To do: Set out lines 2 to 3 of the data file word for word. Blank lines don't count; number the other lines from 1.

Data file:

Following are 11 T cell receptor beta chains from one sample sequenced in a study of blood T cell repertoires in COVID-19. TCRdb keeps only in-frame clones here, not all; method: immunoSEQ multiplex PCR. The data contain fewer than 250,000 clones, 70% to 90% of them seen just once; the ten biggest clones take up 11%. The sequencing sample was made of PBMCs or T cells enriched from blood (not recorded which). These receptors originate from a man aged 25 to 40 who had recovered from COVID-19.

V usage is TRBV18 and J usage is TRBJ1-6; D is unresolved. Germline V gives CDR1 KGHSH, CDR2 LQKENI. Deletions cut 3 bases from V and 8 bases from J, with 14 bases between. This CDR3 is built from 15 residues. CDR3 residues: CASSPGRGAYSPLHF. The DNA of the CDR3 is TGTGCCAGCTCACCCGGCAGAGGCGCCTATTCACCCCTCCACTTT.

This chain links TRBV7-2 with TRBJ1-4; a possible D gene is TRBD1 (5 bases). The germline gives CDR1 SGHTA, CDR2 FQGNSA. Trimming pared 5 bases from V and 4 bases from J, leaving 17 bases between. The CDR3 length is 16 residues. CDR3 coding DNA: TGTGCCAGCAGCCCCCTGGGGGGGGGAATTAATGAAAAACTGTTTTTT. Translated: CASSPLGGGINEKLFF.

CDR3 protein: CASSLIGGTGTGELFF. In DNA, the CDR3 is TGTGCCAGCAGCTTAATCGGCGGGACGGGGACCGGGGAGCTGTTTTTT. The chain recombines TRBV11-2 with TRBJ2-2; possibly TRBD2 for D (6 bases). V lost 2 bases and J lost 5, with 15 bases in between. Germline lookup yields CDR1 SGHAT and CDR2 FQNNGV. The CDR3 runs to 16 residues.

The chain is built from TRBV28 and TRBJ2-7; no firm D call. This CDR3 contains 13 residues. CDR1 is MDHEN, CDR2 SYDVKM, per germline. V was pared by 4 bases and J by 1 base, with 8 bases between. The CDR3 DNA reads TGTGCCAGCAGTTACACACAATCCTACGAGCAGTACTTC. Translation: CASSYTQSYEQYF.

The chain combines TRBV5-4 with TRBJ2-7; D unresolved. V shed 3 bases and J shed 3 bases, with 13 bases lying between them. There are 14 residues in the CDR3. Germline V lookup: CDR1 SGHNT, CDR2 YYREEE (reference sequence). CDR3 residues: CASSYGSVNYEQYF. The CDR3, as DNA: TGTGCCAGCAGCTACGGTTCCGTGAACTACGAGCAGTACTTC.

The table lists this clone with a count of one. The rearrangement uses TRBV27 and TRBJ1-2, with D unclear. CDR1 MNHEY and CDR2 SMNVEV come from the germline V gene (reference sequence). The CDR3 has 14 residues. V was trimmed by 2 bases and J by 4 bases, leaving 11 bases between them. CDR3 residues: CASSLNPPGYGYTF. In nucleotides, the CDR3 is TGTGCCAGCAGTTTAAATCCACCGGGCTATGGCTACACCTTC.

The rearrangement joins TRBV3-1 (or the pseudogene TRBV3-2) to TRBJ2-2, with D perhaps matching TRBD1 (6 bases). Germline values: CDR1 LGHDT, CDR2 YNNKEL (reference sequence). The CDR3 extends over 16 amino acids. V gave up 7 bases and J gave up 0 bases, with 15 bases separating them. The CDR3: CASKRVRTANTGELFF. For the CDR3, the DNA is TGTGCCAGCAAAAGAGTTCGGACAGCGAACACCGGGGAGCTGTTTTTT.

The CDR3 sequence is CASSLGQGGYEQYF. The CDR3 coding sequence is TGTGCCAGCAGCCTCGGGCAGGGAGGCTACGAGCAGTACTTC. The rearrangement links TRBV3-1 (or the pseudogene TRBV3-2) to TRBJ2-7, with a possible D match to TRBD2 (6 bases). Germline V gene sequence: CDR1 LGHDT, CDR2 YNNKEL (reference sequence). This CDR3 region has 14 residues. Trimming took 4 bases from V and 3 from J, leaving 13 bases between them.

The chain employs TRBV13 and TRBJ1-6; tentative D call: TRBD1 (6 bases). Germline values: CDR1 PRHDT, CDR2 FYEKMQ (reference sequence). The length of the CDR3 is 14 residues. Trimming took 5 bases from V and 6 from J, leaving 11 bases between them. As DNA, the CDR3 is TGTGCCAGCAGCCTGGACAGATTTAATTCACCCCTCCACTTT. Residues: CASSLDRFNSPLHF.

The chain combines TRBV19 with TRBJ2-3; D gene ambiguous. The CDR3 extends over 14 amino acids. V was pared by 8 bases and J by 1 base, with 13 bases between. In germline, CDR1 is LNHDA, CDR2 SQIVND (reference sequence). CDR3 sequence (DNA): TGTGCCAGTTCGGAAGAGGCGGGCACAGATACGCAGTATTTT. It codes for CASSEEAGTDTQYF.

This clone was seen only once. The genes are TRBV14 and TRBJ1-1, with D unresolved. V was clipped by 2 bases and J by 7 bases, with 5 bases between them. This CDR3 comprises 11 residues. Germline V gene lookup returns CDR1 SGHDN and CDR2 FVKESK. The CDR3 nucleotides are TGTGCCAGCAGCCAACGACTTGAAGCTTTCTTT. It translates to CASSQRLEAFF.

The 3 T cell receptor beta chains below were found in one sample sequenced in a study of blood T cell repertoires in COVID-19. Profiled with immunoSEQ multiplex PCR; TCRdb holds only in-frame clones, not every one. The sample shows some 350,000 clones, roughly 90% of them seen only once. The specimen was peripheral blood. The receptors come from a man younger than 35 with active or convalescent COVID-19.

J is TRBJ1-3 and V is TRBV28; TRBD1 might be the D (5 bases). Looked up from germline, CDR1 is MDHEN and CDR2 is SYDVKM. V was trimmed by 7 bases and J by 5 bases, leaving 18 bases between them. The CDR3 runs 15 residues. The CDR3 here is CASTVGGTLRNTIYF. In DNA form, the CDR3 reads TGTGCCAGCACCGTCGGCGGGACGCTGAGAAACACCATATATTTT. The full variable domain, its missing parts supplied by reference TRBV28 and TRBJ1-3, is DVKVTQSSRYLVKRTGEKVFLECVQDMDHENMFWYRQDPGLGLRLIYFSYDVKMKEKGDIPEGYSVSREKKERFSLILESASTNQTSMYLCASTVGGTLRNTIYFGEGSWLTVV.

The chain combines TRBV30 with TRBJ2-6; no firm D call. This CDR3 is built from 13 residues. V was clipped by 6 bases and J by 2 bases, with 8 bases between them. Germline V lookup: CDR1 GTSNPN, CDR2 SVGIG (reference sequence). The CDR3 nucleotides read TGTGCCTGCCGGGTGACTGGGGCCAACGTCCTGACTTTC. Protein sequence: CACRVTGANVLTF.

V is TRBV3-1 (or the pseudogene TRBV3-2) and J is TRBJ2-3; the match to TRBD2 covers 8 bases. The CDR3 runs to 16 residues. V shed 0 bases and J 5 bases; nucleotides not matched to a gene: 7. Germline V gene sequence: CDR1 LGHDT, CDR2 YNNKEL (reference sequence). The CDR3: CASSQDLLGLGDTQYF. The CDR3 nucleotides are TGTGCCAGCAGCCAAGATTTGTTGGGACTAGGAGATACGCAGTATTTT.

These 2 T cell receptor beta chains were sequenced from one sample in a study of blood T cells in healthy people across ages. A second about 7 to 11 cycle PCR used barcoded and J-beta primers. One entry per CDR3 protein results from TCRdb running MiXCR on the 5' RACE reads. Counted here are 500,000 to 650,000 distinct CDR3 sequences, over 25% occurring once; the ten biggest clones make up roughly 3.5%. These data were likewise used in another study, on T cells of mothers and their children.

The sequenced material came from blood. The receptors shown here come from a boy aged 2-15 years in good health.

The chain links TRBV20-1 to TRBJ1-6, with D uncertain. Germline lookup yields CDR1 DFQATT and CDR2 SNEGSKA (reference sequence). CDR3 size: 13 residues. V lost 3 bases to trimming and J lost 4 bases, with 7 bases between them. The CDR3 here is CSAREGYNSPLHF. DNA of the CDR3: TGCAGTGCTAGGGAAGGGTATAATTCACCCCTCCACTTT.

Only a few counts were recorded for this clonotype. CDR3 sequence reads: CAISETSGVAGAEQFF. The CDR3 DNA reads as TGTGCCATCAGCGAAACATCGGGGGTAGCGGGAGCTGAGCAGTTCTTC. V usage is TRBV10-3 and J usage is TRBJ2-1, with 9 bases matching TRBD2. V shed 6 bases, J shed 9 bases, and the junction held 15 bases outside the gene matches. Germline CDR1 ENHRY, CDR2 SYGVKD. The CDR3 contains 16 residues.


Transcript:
V usage is TRBV18 and J usage is TRBJ1-6; D is unresolved. Germline V gives CDR1 KGHSH, CDR2 LQKENI. Deletions cut 3 bases from V and 8 bases from J, with 14 bases between. This CDR3 is built from 15 residues. CDR3 residues: CASSPGRGAYSPLHF. The DNA of the CDR3 is TGTGCCAGCTCACCCGGCAGAGGCGCCTATTCACCCCTCCACTTT.

This chain links TRBV7-2 with TRBJ1-4; a possible D gene is TRBD1 (5 bases). The germline gives CDR1 SGHTA, CDR2 FQGNSA. Trimming pared 5 bases from V and 4 bases from J, leaving 17 bases between. The CDR3 length is 16 residues. CDR3 coding DNA: TGTGCCAGCAGCCCCCTGGGGGGGGGAATTAATGAAAAACTGTTTTTT. Translated: CASSPLGGGINEKLFF.